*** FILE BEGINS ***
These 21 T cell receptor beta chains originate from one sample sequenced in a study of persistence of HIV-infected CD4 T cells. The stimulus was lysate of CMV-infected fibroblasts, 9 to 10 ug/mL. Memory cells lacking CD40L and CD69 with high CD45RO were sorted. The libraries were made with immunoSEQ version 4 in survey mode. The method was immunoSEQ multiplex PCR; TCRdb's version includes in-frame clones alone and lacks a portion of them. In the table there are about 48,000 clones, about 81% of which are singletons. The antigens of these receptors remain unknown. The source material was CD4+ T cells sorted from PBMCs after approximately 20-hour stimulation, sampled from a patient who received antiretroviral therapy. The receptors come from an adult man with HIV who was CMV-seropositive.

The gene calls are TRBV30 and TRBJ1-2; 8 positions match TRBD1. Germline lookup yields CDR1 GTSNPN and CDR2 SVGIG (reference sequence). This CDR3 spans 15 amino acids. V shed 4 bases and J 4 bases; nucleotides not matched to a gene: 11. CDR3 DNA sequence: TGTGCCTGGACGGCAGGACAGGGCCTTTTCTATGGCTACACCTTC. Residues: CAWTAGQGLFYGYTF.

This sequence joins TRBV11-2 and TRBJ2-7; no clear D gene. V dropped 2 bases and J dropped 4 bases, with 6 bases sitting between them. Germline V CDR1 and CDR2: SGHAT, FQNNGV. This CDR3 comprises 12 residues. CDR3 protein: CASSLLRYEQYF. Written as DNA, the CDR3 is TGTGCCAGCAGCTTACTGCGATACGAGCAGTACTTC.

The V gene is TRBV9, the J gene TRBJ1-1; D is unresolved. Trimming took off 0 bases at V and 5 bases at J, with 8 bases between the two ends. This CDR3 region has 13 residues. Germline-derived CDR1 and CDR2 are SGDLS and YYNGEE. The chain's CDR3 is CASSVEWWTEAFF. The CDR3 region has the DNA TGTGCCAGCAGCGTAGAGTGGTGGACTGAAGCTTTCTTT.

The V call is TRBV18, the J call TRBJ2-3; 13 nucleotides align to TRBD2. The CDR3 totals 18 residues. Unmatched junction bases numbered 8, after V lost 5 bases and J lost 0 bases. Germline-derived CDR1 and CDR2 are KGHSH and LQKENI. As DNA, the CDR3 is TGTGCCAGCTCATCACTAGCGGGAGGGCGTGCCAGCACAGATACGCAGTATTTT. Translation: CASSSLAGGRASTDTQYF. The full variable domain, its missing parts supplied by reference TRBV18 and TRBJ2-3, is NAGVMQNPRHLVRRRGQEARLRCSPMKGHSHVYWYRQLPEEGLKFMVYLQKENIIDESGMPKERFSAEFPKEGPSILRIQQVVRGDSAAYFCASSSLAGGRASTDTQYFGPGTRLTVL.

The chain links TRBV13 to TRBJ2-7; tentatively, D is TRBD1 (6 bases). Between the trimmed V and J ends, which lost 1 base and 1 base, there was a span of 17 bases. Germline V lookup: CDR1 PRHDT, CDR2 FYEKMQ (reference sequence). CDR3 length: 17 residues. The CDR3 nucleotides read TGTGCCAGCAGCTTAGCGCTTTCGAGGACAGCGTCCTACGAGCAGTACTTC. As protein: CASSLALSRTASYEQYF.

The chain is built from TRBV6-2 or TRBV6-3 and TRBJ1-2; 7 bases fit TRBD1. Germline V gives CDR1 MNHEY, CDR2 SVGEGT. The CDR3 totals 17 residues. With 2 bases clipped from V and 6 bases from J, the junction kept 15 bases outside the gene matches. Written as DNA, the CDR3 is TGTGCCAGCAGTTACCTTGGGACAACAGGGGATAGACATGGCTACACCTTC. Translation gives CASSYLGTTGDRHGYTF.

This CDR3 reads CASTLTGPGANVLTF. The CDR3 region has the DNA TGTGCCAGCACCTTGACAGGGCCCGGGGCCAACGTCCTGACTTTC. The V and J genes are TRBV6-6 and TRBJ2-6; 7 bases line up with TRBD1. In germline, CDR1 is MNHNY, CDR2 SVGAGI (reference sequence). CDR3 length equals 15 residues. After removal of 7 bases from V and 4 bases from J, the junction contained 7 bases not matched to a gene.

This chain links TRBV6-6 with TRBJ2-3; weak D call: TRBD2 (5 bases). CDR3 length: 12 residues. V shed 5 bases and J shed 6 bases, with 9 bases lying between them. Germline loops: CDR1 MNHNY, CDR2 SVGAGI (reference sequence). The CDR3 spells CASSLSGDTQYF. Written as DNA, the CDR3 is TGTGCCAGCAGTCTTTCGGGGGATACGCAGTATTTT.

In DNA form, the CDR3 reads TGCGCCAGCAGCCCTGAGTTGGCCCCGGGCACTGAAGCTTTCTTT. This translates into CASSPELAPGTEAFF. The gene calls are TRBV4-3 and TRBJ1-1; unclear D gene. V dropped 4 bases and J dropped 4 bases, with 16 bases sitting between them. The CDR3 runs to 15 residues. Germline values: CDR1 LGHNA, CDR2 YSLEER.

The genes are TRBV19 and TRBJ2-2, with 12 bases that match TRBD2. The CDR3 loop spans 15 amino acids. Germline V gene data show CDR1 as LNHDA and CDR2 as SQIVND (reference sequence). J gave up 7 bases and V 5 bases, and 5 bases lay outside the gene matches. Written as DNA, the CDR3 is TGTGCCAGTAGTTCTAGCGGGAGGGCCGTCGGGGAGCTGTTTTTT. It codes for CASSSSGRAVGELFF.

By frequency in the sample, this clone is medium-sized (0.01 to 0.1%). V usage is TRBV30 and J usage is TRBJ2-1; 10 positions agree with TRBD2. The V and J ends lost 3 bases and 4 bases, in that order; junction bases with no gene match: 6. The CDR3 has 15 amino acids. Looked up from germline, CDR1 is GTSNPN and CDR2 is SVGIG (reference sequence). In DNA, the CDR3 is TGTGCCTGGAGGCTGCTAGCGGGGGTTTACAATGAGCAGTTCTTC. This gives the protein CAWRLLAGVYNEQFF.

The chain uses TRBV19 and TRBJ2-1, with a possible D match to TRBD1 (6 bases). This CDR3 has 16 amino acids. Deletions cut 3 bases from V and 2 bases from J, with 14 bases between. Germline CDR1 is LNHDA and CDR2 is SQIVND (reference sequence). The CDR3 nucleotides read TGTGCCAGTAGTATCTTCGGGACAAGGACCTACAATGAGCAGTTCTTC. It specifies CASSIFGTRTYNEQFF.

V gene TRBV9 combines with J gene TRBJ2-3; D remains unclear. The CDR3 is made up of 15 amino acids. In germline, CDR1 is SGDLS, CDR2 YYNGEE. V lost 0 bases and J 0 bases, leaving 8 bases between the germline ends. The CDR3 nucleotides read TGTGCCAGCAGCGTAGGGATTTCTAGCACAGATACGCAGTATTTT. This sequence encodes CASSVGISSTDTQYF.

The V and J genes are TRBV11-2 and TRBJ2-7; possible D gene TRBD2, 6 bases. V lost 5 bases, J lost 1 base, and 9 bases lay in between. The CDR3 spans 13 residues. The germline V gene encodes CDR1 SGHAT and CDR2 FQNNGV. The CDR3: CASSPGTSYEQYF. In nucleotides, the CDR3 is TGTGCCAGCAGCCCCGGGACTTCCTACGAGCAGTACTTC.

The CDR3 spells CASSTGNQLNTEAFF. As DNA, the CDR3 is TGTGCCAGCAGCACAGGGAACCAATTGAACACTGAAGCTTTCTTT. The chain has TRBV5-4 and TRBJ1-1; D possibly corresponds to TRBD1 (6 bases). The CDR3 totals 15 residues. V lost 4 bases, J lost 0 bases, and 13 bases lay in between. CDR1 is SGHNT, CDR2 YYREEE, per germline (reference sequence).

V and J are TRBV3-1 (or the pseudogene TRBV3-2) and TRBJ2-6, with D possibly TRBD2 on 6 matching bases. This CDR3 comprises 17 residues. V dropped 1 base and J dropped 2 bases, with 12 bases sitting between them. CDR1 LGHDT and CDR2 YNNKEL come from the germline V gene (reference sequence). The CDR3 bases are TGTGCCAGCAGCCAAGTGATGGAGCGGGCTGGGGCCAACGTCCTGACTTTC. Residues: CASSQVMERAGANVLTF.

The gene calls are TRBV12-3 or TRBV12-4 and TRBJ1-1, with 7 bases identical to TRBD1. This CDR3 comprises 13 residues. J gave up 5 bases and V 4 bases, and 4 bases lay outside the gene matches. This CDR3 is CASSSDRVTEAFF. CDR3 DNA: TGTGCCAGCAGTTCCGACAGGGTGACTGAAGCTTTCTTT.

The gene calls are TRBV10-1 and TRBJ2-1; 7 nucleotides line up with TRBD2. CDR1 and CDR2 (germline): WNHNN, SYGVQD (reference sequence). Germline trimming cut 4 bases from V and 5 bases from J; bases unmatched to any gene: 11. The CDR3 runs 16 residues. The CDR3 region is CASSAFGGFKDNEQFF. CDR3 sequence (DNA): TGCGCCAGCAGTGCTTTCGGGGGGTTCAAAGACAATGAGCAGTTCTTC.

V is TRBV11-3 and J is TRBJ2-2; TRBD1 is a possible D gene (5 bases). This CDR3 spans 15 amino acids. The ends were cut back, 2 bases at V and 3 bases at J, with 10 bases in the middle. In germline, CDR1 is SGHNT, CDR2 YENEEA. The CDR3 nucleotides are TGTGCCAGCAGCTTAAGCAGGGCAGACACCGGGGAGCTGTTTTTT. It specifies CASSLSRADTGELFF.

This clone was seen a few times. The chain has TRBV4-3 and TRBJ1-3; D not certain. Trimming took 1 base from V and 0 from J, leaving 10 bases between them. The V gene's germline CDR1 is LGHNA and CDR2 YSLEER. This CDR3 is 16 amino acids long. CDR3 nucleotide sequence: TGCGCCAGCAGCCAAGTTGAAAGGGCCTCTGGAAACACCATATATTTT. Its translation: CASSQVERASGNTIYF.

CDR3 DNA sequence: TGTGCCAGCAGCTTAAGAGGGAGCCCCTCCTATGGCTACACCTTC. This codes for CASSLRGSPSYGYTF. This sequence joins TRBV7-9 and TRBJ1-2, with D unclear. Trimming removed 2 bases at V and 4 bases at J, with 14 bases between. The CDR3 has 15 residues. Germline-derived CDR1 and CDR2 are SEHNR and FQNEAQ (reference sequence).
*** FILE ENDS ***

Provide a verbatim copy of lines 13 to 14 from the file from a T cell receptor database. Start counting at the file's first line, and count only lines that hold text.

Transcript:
The chain uses TRBV19 and TRBJ2-1, with a possible D match to TRBD1 (6 bases). This CDR3 has 16 amino acids. Deletions cut 3 bases from V and 2 bases from J, with 14 bases between. Germline CDR1 is LNHDA and CDR2 is SQIVND (reference sequence). The CDR3 nucleotides read TGTGCCAGTAGTATCTTCGGGACAAGGACCTACAATGAGCAGTTCTTC. It specifies CASSIFGTRTYNEQFF.

V gene TRBV9 combines with J gene TRBJ2-3; D remains unclear. The CDR3 is made up of 15 amino acids. In germline, CDR1 is SGDLS, CDR2 YYNGEE. V lost 0 bases and J 0 bases, leaving 8 bases between the germline ends. The CDR3 nucleotides read TGTGCCAGCAGCGTAGGGATTTCTAGCACAGATACGCAGTATTTT. This sequence encodes CASSVGISSTDTQYF.